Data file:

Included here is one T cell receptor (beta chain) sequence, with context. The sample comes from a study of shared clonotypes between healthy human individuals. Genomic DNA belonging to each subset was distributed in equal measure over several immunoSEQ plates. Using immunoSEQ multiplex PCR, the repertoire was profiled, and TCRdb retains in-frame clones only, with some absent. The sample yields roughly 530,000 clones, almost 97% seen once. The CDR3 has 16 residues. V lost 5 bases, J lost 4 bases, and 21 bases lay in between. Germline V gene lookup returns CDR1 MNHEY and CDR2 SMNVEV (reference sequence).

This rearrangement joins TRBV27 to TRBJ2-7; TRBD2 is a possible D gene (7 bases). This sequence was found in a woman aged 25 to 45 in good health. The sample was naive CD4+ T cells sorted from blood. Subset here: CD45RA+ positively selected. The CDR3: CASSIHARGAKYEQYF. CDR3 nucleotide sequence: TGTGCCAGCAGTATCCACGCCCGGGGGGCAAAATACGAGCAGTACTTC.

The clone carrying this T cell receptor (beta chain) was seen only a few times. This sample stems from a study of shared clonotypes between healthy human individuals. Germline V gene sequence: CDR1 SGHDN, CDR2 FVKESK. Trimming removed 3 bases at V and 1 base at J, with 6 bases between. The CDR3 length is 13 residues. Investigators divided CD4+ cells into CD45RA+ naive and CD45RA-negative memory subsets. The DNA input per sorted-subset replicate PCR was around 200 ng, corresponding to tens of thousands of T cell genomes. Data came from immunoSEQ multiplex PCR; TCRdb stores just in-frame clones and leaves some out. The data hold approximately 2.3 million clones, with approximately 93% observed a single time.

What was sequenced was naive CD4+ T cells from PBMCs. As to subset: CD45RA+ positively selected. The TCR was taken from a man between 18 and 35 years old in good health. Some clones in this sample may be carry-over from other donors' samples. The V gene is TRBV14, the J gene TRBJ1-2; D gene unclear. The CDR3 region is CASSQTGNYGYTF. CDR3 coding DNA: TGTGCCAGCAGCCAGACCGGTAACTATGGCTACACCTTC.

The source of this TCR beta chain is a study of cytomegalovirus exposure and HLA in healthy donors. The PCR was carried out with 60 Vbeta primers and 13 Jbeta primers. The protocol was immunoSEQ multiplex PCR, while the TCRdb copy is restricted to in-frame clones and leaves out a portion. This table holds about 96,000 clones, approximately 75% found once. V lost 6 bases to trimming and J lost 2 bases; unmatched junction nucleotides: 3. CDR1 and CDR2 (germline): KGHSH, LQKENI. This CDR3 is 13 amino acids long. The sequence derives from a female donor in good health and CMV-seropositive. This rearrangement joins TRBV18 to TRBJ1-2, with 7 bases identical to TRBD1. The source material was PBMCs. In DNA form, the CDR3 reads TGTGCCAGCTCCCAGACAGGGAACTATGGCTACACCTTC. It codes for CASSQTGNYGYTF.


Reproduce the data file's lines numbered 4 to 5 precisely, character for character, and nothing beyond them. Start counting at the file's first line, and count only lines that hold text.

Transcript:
What was sequenced was naive CD4+ T cells from PBMCs. As to subset: CD45RA+ positively selected. The TCR was taken from a man between 18 and 35 years old in good health. Some clones in this sample may be carry-over from other donors' samples. The V gene is TRBV14, the J gene TRBJ1-2; D gene unclear. The CDR3 region is CASSQTGNYGYTF. CDR3 coding DNA: TGTGCCAGCAGCCAGACCGGTAACTATGGCTACACCTTC.

The source of this TCR beta chain is a study of cytomegalovirus exposure and HLA in healthy donors. The PCR was carried out with 60 Vbeta primers and 13 Jbeta primers. The protocol was immunoSEQ multiplex PCR, while the TCRdb copy is restricted to in-frame clones and leaves out a portion. This table holds about 96,000 clones, approximately 75% found once. V lost 6 bases to trimming and J lost 2 bases; unmatched junction nucleotides: 3. CDR1 and CDR2 (germline): KGHSH, LQKENI. This CDR3 is 13 amino acids long. The sequence derives from a female donor in good health and CMV-seropositive. This rearrangement joins TRBV18 to TRBJ1-2, with 7 bases identical to TRBD1. The source material was PBMCs. In DNA form, the CDR3 reads TGTGCCAGCTCCCAGACAGGGAACTATGGCTACACCTTC. It codes for CASSQTGNYGYTF.